A Tribute to the of

Sometimes it's all about having a good time.  Despite the ground-breaking work done in the Silver Age and the stellar writing coupled with marvelous art and editing there were plenty of opportunities to just enjoy some fun and entertaining stories.  I think I'm in the mood for just such a thing as I've recently had three trying weeks at my day job.  Those stressful times are when I often drift back to those long-ago and carefree times in my boyhood when a little time in the comics could cure all ills.

With that in mind, join me as I look at another issue of the House of Mystery featuring Robby Reed in the "Dial H for Hero" series.  It's issue #165 from March of 1967 and the cover by Jim Mooney gives you a pretty good notion of what to expect when Robby faces Dr. Rigoro Mortis and Super-Hood as Whoozis, Whatsis and Howzis! The story written by Dave Wood, and edited by Jack Schiff is titled, appropriately enough, "The Freak Super-Heroes!"

The story begins with a short reintroduction to Robby Reed as he pulls his wondrous dial from its hidden compartment in his lab shack in Littleville.  As he looks over the amazing apparatus he thinks to himself that as long as he has this power, no criminal will know peace as he hits them with one hero after another with the help of the dial.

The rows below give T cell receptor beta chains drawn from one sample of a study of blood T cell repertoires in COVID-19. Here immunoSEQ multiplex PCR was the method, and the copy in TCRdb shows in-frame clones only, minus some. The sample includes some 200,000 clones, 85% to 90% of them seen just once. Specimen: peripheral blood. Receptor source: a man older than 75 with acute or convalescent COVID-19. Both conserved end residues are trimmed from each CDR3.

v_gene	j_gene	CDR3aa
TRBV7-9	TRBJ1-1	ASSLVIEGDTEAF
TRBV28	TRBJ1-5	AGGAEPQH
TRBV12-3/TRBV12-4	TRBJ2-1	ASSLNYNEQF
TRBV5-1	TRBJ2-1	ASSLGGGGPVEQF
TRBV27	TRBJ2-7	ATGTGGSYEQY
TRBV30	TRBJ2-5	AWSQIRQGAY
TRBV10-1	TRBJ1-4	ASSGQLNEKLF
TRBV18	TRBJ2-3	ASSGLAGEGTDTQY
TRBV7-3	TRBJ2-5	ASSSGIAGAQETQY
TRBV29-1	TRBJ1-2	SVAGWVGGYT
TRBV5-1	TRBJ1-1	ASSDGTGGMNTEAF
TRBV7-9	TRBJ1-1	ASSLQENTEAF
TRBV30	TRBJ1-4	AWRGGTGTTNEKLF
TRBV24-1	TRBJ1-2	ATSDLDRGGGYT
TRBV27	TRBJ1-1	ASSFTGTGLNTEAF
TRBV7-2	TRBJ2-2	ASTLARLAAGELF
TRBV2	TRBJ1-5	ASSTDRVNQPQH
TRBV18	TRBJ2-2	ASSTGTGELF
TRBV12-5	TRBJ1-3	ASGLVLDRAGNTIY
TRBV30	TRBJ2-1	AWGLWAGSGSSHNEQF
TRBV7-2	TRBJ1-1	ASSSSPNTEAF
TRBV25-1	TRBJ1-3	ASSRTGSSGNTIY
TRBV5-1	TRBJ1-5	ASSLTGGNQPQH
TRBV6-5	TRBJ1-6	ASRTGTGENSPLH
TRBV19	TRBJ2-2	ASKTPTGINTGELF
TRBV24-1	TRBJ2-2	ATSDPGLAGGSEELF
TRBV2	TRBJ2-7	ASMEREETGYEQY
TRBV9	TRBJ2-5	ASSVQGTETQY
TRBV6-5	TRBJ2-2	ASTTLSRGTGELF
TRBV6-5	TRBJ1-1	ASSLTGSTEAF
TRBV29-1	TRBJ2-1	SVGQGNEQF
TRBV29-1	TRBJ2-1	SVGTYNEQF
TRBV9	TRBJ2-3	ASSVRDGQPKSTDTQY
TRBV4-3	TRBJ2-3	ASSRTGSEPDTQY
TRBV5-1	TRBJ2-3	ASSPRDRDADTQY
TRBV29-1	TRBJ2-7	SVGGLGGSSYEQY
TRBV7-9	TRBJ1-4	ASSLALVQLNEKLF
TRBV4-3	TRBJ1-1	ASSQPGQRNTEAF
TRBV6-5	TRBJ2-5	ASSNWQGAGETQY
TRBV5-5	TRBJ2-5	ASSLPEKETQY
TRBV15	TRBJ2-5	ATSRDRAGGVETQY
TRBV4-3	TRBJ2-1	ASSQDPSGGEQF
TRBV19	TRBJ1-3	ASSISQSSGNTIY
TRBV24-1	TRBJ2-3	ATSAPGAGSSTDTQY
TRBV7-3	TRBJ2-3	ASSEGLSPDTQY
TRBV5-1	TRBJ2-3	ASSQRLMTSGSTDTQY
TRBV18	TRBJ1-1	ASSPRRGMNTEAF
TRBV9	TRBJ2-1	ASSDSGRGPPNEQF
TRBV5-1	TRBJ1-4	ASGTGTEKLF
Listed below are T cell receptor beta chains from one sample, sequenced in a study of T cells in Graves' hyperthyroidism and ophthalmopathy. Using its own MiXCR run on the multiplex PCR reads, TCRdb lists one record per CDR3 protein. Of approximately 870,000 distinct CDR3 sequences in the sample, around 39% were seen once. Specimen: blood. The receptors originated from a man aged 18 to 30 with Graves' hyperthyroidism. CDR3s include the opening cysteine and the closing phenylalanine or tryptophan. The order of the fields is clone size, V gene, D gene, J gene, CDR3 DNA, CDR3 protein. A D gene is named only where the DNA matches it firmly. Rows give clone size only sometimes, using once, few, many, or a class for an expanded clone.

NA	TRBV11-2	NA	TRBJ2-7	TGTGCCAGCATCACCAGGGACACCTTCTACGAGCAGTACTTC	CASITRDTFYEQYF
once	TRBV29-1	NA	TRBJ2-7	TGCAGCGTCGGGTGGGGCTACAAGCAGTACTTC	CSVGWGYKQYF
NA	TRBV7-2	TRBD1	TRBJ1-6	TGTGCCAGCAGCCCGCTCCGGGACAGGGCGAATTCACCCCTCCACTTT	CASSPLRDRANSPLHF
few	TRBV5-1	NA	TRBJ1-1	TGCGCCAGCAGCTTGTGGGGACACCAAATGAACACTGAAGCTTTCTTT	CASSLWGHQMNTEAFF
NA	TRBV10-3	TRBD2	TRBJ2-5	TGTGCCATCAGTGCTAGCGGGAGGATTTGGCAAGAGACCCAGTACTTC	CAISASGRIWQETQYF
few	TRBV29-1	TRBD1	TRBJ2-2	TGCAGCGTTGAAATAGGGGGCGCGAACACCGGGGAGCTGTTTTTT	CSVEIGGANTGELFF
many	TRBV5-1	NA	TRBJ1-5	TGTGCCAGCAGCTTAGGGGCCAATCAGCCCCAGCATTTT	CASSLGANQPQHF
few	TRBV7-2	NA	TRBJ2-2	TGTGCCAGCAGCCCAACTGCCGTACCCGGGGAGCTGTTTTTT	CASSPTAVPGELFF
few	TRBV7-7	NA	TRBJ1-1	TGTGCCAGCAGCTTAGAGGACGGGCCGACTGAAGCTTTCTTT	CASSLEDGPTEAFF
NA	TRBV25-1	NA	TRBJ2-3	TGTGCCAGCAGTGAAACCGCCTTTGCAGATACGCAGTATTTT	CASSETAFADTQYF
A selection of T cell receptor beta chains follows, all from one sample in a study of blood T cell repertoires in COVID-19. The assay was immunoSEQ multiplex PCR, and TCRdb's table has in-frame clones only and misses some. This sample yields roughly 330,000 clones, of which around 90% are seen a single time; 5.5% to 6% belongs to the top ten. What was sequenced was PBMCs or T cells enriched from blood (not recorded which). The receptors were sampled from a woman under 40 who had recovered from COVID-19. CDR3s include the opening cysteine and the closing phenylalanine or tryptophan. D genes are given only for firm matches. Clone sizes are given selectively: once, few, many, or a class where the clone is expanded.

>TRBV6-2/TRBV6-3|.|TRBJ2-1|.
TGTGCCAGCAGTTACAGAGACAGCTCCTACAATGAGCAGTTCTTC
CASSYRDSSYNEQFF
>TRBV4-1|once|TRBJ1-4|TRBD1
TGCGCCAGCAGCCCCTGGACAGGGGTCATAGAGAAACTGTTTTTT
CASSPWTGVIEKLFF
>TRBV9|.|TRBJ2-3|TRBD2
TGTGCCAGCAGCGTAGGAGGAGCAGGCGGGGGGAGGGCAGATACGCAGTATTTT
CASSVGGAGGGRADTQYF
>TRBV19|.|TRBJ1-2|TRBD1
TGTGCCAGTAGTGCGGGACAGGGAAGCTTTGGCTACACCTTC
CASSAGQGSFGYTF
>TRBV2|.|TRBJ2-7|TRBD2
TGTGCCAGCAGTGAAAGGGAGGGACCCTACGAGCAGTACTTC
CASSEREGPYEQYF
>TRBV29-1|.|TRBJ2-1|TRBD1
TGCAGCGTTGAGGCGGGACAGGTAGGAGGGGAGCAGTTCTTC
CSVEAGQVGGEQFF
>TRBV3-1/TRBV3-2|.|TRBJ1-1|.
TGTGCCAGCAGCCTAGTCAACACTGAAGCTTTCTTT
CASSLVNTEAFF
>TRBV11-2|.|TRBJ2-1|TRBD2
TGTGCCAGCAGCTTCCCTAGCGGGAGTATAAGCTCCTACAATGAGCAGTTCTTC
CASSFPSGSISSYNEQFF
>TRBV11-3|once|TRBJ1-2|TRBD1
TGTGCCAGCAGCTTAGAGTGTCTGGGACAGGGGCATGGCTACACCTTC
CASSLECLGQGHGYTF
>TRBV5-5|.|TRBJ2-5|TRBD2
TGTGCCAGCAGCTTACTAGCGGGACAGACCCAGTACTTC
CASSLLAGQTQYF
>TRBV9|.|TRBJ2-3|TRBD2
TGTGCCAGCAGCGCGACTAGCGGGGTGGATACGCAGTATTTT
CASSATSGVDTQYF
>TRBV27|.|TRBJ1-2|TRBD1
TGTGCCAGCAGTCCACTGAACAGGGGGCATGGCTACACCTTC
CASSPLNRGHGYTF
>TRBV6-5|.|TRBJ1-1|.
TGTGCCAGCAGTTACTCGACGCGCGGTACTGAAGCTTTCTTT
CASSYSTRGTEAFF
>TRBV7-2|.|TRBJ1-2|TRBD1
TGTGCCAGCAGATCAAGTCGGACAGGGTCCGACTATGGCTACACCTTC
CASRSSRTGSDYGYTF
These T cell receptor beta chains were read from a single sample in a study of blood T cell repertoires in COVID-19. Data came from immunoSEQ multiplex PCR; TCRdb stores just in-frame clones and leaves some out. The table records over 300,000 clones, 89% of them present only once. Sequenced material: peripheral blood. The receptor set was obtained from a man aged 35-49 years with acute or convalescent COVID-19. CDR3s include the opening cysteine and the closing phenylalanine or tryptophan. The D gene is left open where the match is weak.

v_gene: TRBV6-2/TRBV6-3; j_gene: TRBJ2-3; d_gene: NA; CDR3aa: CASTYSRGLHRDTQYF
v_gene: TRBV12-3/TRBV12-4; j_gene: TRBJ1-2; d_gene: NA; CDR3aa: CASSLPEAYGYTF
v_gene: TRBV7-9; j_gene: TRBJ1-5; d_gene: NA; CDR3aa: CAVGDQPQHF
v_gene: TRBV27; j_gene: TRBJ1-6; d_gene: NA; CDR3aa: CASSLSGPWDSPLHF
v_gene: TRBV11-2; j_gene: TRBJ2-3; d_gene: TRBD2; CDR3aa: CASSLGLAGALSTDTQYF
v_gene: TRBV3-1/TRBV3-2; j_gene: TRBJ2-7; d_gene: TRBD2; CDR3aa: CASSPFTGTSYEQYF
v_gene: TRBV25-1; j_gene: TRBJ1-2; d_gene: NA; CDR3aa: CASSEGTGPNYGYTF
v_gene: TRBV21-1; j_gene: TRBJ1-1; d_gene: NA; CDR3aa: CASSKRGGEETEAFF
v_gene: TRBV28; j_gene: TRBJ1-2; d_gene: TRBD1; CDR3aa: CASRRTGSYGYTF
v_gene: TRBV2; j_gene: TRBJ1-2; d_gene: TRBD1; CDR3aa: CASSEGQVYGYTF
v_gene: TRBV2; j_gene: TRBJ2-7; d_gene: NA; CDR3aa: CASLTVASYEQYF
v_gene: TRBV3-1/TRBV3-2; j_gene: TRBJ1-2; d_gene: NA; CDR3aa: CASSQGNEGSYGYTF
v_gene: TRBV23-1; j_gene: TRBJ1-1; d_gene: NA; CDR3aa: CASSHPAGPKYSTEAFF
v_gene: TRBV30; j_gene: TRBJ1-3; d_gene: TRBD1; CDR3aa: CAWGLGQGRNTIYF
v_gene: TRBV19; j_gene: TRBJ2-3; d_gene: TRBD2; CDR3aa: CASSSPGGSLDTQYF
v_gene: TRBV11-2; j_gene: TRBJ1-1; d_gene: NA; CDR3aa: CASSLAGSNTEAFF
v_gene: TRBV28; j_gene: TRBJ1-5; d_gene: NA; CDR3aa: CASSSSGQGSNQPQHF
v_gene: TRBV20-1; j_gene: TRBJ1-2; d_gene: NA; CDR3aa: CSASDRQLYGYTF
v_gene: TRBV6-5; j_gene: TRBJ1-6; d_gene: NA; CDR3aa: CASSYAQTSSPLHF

Fade to an underground garage in nearby Central City (home of Barry (Flash) Allen one would presume) where a likely group is gathered to hatch some plans that will doubtless lead to no good.  The syndicate chief, Georgie Craft, has announced that he has a plan to thwart the onslaught of super-heroes, but it will cost the others assembled $100,000.00 to buy into the plot.  With that he opens a door and in walk Dr. Rigoro Mortis and the hulking Super-Hood, described as a human-like robot.  One glimpse of Super-Hood, who was obviously inspired by Frankenstein's monster and Archie, one of the criminals in attendance, observes that Georgie has been watching too many horror movies.  With that, Dr. Mortis commands Super-Hood to activate itself and obey his commands for a short demonstration of his power.  The giant utilizes a sort of heat vision on a truck atop a nearby hydraulic lift, melting it into slag.  This is enough for the other crooks to agree to buy in and further plans are soon made to begin a series of "trap crimes."